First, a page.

the best banana bread

baked1

Like most learn-on-the-job bloggers with no formal photographic training, I’m excessively critical of everything I posted in the early days of Laura’s Mess (circa 2012).

Granted, I was working against the odds with a small automatic camera and no formal knowledge of composition, food styling, lighting or photo editing. Most of what you’ll see my first few posts is well-practiced application of the ‘winging it‘ technique, supplemented with tips from my husband Aaron.

Most props were scrounged from the depths of my mother’s kitchen cupboard (with permission of course) and, uh, never returned (sorry mum).

I’ve come a long way since then.

nanas

Not to say that I’m an expert or anything; heck no, I’m still essentially an amateur who now owns a better camera (and who, with much trial and error, is much better at composition and lighting). I’ve attended a couple of blogging conferences and amassed a sizable collection of vintage knives, bowls and platters, most of which still don’t get used on this blog (what was I saying about food styling again?).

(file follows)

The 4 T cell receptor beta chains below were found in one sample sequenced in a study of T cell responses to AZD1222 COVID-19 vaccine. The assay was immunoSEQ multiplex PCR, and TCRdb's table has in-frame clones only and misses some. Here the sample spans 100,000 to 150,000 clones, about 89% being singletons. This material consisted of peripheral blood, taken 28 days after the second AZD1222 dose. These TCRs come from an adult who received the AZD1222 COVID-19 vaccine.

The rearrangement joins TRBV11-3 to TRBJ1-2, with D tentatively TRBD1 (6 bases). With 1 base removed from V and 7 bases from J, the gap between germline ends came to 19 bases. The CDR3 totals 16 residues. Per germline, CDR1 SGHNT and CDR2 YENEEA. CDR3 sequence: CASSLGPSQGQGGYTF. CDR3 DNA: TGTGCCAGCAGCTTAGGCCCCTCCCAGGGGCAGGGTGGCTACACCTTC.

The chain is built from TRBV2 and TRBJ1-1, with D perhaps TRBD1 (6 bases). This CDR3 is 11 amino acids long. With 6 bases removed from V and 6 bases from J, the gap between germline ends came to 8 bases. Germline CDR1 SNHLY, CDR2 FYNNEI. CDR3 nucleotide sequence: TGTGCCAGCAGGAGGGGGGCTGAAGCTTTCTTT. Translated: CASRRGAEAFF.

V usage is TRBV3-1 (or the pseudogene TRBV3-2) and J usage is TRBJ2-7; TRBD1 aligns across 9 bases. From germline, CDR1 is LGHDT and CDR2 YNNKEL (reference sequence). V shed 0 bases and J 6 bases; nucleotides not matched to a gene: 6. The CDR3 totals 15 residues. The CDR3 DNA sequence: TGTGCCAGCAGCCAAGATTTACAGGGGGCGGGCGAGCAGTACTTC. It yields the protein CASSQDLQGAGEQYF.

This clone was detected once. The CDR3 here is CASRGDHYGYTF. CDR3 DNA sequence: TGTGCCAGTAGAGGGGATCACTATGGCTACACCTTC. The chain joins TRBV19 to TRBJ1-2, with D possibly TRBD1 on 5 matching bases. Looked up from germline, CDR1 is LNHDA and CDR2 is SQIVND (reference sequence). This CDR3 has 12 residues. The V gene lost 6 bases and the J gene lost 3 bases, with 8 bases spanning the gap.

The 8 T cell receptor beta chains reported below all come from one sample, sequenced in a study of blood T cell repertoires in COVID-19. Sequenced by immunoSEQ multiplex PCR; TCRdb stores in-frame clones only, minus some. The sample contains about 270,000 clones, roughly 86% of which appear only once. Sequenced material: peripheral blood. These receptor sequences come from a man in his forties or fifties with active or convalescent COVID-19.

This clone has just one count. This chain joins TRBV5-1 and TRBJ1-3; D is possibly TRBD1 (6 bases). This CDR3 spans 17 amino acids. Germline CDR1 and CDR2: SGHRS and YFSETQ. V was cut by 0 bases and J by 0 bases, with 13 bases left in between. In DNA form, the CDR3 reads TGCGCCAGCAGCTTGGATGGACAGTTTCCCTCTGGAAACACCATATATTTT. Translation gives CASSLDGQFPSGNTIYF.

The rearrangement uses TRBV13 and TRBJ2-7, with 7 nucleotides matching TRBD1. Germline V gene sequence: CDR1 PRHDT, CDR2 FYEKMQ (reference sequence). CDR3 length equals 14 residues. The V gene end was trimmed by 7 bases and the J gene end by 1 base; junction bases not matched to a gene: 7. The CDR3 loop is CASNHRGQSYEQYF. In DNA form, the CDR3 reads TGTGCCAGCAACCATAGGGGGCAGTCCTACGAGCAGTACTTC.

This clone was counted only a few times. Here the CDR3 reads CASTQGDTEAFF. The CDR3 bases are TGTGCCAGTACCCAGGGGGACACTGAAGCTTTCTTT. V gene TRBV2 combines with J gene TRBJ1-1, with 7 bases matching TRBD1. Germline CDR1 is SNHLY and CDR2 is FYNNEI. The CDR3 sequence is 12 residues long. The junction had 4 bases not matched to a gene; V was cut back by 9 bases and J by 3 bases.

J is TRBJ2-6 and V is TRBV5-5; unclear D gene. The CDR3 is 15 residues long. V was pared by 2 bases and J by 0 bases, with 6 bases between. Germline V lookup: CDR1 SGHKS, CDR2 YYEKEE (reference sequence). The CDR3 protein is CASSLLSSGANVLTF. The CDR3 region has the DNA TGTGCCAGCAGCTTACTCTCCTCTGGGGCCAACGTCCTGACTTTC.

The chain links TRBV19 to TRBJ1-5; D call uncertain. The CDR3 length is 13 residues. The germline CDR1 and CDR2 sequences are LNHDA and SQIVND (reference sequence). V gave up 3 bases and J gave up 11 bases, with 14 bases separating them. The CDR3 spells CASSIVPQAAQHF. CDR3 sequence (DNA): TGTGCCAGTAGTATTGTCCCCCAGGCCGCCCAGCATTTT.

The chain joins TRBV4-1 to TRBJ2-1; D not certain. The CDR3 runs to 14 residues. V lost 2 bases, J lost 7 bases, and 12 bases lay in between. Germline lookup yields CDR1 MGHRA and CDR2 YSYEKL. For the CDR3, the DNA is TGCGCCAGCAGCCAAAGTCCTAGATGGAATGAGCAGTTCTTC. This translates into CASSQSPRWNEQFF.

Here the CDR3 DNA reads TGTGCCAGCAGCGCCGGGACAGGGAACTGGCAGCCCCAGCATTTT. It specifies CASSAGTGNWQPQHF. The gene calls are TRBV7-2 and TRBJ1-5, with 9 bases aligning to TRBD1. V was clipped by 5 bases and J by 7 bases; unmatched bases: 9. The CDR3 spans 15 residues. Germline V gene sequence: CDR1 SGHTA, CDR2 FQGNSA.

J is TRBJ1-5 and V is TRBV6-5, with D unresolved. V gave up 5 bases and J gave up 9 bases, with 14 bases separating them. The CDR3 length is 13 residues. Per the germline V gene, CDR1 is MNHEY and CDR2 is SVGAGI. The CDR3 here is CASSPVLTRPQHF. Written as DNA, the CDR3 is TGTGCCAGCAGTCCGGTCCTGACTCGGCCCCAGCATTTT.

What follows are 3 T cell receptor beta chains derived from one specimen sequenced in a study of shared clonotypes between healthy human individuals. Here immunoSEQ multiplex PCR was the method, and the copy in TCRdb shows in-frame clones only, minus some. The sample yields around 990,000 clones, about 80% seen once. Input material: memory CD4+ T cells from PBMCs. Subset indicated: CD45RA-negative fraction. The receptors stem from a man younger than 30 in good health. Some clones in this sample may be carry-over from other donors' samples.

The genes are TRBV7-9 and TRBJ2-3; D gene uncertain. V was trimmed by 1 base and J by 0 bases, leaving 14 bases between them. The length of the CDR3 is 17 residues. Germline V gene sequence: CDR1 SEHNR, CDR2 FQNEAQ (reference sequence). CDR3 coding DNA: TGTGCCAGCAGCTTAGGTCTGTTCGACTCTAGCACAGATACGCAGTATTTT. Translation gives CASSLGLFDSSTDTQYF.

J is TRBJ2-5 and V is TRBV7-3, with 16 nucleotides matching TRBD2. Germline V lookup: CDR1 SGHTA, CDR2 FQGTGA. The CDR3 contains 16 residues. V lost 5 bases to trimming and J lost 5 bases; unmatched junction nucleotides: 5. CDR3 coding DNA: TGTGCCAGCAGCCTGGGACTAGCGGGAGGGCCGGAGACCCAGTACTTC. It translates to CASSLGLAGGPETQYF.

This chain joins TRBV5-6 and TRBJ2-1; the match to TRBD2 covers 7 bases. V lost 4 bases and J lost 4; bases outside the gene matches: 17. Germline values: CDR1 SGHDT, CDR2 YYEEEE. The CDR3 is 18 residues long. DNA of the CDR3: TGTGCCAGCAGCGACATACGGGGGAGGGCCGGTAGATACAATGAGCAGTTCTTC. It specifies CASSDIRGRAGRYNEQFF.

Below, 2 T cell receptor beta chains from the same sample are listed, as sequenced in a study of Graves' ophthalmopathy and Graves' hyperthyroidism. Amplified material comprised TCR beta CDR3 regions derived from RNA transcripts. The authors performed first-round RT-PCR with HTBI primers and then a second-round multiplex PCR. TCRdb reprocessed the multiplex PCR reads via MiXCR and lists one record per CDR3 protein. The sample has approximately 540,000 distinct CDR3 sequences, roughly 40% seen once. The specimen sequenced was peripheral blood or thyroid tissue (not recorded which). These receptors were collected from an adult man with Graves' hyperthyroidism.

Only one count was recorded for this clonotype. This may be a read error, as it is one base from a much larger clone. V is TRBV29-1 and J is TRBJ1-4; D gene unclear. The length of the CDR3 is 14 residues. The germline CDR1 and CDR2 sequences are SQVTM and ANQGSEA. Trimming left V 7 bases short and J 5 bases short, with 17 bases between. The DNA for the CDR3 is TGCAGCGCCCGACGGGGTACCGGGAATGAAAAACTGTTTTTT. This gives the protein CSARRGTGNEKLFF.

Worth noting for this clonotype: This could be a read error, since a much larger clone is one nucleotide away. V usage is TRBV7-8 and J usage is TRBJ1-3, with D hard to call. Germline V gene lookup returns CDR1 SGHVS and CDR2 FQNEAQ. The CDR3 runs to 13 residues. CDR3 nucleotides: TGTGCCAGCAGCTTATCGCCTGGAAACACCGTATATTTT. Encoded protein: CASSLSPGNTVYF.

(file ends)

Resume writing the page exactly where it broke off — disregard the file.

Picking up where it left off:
I guess I’ve figured out what I like. The kind of shots that speak to my personal sense of style, my food ethos and (most importantly) my stomach.  I love natural light, blemishes, timber and well-loved crockery. Speckled eggs, dark rye and glossy fat aubergines. Food as the star that speaks for itself – with minimal props and clutter.

Beautiful simplicity.

still

I don’t always get it right. More often than not, there’s something I dislike about my photographs. I never hold ‘shoots’ with stylized food; each and every morsel that you see on this blog goes into my mouth or someone else’s.  I have so much to learn.

But in saying that, I’m happier with my work these days. I do better justice to the stunning food that graces our table each day. Like this banana bread, for instance. I first posted it in 2012 after a long battle with sunlight and our automatic camera. The photographs are quite horrid, but I’ve left them there as a monument to the early days.

There was slow improvement, evidence found here and here. Let’s hope that next year’s hindsight will be similarly pleasing.